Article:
You were hurt badly in the past, burned by love you thought you had. You decided then and there that you would never love again, that you would never let yourself love someone enough to hurt you. So you closed yourself off. You shut everyone out: your family, your friends, maybe even your pets. If you didn’t let anyone in, they couldn’t shatter you.
Despite shutting everyone out, despite turning off every emotion, you yearned for human companionship. You searched for someone, anyone, who could hold you the way your body and soul craved, all while not letting yourself get hurt, because you couldn’t afford to shatter yet again.
Eventually, you stopped looking for someone to fulfill your craving. You let a few people in, trickle by trickle, just to stave off what you thought was going to be your spinsterhood. Slowly, these people got under your skin, behind your walls, you couldn’t get them out, didn’t want to get them out.
“Fine,” you thought, friends can’t shatter me. So you opened up a little more. You became the third wheel, you listened to your girlfriends gush about their love lives. All the while, you were slowly resigning yourself to face life alone. You believed you had it all figured out. You went from casual relationship to casual relationship, hopping beds the way planes hop countries.
You grew tired of this too, and stopped dating altogether. Some time passed, and before you knew it, you were single and fine with it. You were comfortable with yourself. You took yourself out on “solo dates” to your favorite restaurant, to the movies to see the film you desperately wanted to see, to museums and amusement parks. You did all the things you would with a significant other, but alone. And you enjoyed it. You loved yourself.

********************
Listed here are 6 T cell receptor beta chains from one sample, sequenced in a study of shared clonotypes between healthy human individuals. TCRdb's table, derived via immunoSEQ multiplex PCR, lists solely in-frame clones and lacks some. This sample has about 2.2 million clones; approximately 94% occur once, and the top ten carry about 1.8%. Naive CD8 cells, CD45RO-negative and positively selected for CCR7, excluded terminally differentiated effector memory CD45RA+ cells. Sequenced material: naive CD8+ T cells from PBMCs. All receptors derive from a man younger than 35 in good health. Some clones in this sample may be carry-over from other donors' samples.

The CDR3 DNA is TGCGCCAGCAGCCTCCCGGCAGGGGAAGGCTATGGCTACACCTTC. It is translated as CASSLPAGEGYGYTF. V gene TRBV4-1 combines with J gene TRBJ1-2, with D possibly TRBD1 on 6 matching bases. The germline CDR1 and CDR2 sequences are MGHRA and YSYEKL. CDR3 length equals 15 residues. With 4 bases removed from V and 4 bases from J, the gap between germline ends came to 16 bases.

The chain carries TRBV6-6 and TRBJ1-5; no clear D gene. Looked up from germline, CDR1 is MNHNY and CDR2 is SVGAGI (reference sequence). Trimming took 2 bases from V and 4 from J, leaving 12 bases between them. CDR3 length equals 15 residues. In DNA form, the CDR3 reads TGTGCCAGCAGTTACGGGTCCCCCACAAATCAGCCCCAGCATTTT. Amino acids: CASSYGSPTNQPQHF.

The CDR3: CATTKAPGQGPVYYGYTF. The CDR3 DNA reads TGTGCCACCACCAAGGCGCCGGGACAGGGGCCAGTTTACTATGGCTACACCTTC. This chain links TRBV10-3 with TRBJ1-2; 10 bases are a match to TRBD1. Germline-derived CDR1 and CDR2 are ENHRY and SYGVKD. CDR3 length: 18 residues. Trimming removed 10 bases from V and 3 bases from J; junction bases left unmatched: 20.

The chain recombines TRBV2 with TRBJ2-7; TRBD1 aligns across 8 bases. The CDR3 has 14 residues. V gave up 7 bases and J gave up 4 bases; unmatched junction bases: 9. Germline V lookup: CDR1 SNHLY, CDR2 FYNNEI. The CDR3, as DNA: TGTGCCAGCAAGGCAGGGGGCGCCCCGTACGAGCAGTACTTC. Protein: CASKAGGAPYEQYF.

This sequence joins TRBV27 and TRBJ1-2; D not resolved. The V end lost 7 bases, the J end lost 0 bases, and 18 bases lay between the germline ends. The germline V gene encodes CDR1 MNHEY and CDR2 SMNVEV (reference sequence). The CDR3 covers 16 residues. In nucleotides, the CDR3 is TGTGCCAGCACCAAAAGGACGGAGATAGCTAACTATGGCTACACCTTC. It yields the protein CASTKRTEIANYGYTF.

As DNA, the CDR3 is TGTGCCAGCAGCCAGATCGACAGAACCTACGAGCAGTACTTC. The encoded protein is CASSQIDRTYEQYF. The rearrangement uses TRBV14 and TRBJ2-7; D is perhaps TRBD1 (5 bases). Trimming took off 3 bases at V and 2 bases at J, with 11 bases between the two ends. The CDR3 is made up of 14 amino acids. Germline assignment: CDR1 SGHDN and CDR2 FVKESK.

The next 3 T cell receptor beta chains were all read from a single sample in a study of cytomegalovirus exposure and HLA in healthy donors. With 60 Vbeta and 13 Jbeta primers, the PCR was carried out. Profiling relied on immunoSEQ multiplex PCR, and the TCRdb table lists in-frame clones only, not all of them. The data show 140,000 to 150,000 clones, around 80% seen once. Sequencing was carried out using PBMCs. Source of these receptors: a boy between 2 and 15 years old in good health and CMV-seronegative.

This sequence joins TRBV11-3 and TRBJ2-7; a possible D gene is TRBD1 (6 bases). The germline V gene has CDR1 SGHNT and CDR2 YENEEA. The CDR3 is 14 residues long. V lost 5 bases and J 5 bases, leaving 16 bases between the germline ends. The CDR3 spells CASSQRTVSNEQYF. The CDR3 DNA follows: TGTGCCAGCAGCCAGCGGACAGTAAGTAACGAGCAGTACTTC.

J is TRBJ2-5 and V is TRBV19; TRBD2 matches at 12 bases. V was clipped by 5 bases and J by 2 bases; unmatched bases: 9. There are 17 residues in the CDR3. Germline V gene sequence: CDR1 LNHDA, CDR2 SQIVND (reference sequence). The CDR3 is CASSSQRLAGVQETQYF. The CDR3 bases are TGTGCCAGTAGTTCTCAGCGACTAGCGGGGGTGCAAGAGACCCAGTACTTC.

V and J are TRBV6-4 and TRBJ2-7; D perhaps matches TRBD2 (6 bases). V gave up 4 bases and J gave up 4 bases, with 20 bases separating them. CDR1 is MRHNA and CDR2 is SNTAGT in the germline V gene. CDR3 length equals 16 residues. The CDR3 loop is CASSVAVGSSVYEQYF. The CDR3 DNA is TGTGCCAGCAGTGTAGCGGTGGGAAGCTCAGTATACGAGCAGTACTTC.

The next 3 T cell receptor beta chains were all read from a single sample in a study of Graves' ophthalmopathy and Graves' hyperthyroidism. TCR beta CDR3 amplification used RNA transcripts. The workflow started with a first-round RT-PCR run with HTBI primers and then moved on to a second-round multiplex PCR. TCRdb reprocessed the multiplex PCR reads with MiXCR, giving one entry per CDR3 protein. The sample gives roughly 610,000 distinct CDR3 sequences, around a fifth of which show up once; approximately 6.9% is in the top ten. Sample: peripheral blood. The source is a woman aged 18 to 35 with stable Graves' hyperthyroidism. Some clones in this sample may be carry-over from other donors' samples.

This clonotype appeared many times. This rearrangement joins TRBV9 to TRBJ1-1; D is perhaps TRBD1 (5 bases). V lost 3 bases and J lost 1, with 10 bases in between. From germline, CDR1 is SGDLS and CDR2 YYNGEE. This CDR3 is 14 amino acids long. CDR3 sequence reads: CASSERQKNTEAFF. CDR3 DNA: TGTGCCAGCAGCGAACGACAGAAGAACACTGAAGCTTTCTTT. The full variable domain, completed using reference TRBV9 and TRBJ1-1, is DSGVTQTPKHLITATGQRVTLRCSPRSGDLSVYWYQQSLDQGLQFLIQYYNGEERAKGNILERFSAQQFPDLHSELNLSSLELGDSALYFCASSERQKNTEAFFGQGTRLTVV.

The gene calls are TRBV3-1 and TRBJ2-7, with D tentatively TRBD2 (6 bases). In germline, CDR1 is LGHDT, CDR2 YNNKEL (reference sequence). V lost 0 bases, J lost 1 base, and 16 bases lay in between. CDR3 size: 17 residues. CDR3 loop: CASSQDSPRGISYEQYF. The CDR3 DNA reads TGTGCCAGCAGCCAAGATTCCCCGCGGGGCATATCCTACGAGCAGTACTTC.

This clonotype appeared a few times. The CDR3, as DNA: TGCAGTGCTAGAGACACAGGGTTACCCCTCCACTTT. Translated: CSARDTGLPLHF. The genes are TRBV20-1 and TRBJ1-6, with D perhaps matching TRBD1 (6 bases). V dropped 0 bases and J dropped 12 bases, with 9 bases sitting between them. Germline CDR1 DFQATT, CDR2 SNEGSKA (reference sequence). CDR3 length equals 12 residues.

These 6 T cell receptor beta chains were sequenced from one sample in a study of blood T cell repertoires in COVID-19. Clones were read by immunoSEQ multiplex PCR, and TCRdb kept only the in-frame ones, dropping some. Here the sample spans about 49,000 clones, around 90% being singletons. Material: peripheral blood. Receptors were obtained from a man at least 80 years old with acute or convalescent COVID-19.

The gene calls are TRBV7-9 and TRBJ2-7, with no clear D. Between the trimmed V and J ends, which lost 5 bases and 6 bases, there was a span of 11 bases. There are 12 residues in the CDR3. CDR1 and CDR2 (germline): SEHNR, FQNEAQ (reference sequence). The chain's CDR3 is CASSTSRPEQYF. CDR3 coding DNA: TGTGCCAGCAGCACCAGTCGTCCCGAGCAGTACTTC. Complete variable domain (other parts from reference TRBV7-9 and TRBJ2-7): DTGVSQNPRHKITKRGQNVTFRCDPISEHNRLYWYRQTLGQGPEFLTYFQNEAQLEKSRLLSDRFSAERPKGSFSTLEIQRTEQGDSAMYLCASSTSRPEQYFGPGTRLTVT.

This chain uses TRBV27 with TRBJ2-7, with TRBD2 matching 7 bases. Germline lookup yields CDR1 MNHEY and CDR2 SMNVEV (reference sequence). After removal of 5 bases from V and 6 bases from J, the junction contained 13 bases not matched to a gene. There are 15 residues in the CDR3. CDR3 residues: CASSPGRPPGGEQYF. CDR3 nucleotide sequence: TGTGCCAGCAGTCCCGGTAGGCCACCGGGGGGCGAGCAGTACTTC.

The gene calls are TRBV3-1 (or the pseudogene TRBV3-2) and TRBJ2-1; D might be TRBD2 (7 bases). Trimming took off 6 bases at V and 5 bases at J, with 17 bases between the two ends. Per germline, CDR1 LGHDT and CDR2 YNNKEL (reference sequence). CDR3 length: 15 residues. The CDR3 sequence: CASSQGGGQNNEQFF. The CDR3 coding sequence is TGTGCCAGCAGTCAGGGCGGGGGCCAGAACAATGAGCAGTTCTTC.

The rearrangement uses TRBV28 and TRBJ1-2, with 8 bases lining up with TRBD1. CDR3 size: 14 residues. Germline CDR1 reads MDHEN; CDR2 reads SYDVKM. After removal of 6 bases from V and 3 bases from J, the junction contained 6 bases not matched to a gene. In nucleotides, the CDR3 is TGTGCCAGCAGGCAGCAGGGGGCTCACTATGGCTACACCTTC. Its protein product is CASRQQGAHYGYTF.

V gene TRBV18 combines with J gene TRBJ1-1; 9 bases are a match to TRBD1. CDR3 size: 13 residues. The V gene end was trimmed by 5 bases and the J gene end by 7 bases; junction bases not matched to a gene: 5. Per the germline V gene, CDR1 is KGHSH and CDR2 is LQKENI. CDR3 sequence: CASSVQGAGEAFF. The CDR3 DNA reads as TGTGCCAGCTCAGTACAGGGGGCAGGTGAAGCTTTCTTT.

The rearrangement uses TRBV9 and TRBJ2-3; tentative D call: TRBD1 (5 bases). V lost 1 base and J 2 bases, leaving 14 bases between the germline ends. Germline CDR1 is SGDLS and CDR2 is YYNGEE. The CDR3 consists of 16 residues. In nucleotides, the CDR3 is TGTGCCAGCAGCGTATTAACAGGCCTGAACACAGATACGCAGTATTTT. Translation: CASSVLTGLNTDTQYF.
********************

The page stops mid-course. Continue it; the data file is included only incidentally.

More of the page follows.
But then you went to some event, maybe a party your new best friend threw. You said you would go, but you’d be responsible — no hard liquor — since you know how you can get while drunk; jumping the first thing that moves. And so you were, sticking to light beer and wine all night, staying away from the shots of tequila and bourbon.
Then you saw him. His eyes drew you from across the room. He sat in the corner, talking to one of your mutual friends, holding a beer. His gaze stayed on you for just a fraction of a second longer than they should have. He looked away, yet you kept staring. There was something different about this one. So you struck up a conversation you can only half remember. Something about ice and zip ties, but who knows, you got drunk off that stare.
Months pass and now you’re falling. You fought it for so long, but you can’t help it. Your life revolves around him. You still manage to be your own person, but he’s in your every thought. He keeps your demons at bay, fights them by your side. He holds your hand and whispers sweet nothings in your ear. You tell him the truth and he says it right back.
You’re the girl who said she would never do it, would never fall in love. Yet, here you are, laying in his arms, watching his favorite show since you both already marathoned yours. You ate pizza earlier with your feet in his lap and his hand on your calf.
You both need each other’s touch like you need air, and when he leaves for the night, it feels like your heart was ripped out of your chest, like you can’t breath. You tear up, you ask yourself why you let yourself fall in love. You question why you gave someone the ability to break you, shatter you into millions of little glass shards, so small you’d never be able to piece yourself back together.
But then he texts you those three little words you need to hear, and you know he feels it to. You aren’t alone in this plummet toward him, because he is falling just as hard and just as fast. And you smile and say goodnight to him, both of you promising to text each other the next morning. And then you fall asleep, a smile on your face, the sweatshirt he left behind on your pillow.
Drifting away to dreamland, you think one last thought: maybe falling in love isn’t such a bad thing afterall.